Pinehurst outdoor dining ban at odds with businesses

PINEHURST – The Village of Pinehurst has enacted a ban on outdoor street dining, running counter to policy goals pushed by the General Assembly and Gov. Roy Cooper in response to the ongoing COVID-19 pandemic.

Expanded outdoor dining has been a rare area of bipartisan agreement between Republican legislative leaders and the Democratic governor, with outdoor options first executed by via executive order from Cooper and later codified into state law.

A memo circulated during the Village of Pinehurst’s Jan. 11 work session following the regularly scheduled council meeting would end the ability of restaurants to serve food and alcohol outdoors on property adjacent to their businesses.

A memo from Assistant Village Manager Jeff Batton said that the Village Council needed to take action as required by state law.

“For approximately 18 months, the Village has allowed Alcohol Beverage Control (ABC) on-premise permit holders to serve food and alcohol on property that is not part of the permittee’s licensed premises. The intended purpose of the legislation was to help restaurants make up lost indoor seating capacity due to COVID social distancing requirements,” part of the memo read.

“The temporary statute left the determination of whether to allow the extension of the ABC permit up to the local government having jurisdiction.”

The memo outlined three options, which included a full ban, an extension of the current policy, or not permitting the use of “public property” for the outdoor seating.

The memo also said that the adjacent street was only being used by three establishments, one of which is no longer in business.

The Village Council appears to have chosen to enact the ban on street dining based on an email the Dugan’s Pub owner posted to the restaurant’s Facebook page.

The posted email posted reads, “The Village Council has elected to end the on-street dining and beverage provision on April 1, 2022. You may continue to use the street on nights and Sundays for food and service until that time.”

“I was looking for a glimmer of hope on regaining business this year. However, an email from Pinehurst Village Council is not helping by doing away with outdoor dining April 1st. Why exactly? It’s not fair to other retailers being the reason. They close at 5, close weekends,” Dugan’s Pub owner Alan Riley said in a Jan. 13 post.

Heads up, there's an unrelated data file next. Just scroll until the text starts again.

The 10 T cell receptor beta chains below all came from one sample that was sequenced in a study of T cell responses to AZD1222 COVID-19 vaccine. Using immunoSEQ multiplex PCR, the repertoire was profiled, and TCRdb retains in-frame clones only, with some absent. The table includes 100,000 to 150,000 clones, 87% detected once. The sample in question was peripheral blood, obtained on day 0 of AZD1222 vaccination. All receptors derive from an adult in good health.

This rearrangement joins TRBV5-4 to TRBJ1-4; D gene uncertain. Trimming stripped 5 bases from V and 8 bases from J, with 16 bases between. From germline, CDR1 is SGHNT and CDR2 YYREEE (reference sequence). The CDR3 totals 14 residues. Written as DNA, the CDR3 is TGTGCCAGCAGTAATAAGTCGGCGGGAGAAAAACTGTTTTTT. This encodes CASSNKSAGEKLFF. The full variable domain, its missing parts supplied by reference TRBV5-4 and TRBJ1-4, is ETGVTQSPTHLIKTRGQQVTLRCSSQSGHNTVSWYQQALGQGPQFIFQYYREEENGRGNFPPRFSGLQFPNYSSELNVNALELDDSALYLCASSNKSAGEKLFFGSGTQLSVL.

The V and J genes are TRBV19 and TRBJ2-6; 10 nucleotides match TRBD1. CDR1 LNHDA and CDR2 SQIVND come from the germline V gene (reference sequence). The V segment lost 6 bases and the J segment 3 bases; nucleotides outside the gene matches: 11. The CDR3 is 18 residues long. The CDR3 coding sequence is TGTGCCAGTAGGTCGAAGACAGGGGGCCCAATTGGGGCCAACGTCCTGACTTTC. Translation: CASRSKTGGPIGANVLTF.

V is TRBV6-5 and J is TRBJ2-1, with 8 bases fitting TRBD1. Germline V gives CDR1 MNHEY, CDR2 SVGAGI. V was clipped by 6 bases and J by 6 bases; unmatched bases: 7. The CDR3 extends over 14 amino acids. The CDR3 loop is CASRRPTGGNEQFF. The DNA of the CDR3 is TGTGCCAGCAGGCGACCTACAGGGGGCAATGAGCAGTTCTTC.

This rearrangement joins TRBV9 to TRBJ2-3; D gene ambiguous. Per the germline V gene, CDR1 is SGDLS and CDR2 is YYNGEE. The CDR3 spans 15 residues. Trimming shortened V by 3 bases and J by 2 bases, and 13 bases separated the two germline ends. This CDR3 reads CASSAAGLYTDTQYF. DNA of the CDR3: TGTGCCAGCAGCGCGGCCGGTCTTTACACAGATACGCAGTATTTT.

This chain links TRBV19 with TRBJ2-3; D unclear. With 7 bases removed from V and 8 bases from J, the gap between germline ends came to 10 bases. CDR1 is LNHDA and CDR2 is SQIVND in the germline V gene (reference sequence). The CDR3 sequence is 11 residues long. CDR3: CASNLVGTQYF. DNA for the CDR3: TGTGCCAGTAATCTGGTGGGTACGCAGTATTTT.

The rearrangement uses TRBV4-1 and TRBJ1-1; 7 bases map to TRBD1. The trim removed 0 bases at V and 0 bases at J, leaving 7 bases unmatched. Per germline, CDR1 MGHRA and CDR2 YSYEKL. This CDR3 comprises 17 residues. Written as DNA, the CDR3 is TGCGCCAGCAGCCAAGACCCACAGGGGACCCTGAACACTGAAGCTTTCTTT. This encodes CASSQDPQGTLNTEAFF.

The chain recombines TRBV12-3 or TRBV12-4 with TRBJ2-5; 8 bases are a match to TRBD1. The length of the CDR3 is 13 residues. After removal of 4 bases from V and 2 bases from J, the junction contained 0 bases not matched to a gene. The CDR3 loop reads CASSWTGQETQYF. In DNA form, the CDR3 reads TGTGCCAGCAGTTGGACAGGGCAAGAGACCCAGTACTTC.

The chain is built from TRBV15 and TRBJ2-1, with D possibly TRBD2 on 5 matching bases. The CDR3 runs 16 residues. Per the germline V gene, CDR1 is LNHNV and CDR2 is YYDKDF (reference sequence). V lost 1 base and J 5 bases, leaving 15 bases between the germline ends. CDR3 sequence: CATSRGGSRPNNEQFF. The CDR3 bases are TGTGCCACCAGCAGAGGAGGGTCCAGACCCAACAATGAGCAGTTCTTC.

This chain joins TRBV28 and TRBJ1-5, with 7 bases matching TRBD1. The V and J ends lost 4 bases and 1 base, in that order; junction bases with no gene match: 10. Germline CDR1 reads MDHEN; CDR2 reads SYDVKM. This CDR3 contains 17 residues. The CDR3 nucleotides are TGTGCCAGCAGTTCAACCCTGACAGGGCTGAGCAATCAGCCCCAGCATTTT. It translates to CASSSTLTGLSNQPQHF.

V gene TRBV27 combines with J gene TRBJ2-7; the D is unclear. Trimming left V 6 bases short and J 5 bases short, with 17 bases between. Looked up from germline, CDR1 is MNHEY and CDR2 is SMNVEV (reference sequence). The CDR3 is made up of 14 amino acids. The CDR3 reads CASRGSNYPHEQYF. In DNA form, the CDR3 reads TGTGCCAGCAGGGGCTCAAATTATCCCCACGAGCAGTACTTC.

A day later, he added, “We are not supposed to profit off the outdoor parking spots. Let me say this, I haven’t turned a profit in 2 years. Part of my owning a restaurant allows us to support the Food Bank and the 800 or so kids of Back Pack Pals. If we are not here anymore then our community work won’t be either,” he added.

Also affected by the decision is Drum & Quill, owned by former council member Kevin Drum, which has been temporarily closed during January making improvements such as sanding outdoor tables, redesigning the kitchen space, and adding sneeze guards on the bar area.

The addition of outdoor dining options has helped businesses stay alive as over 110,000 restaurants have closed nationwide since 2020, according to the National Restaurant Association.

A Dec. 2021 WRAL story says that outdoor dining has been critical to helping establishments survive and adapt to consumer demands.

As an example, in the winter, many restaurants across the state added heaters, fire pits, and other measures to keep outdoor dining an option in cold weather.

The memo also appears to blame the affected restaurants for their location.

“Fairness as a consideration recognizes a current imbalance in business utilization of public property. Some restaurants, like Lisi, Villagio, and Villager Deli have selected locations and invested in spaces in order to have outdoor seating options without relying on public space,” one section reads.

Also during the Village Council’s work session, the council members elected to not pursue a “social district” option where alcoholic beverages could be possessed and consumed within a defined geographic area.

The reasoning, according to staff, is that after checking with Southern Pines and Aberdeen, neither of them are considering establishing a social district, so the village of Pinehurst should not either.

The staff memo said a similar measure was enacted on a temporary basis during the 2014 Men’s and Women’s U.S. Opens.

The regularly scheduled meeting did not include discussion of either item that was part of the work session.

During the meeting, Mayor Jeff Strickland delivered a lengthy COVID-19 update and said a determination would be made if the council meetings needed to be made virtual again due to the pandemic and council member Lydia Boesch updated the council on the status of a Donald Ross statue that is currently on display downtown.

Miriam Chu, a Pinehurst resident, volunteered to fix several knicks and cuts, and made new glasses for the statue. Boesch called it a “miracle makeover” and said the statue would be in great shape for the next 30 years.

The next scheduled meeting of the village council is set for Jan. 25.

By Matt Mercer

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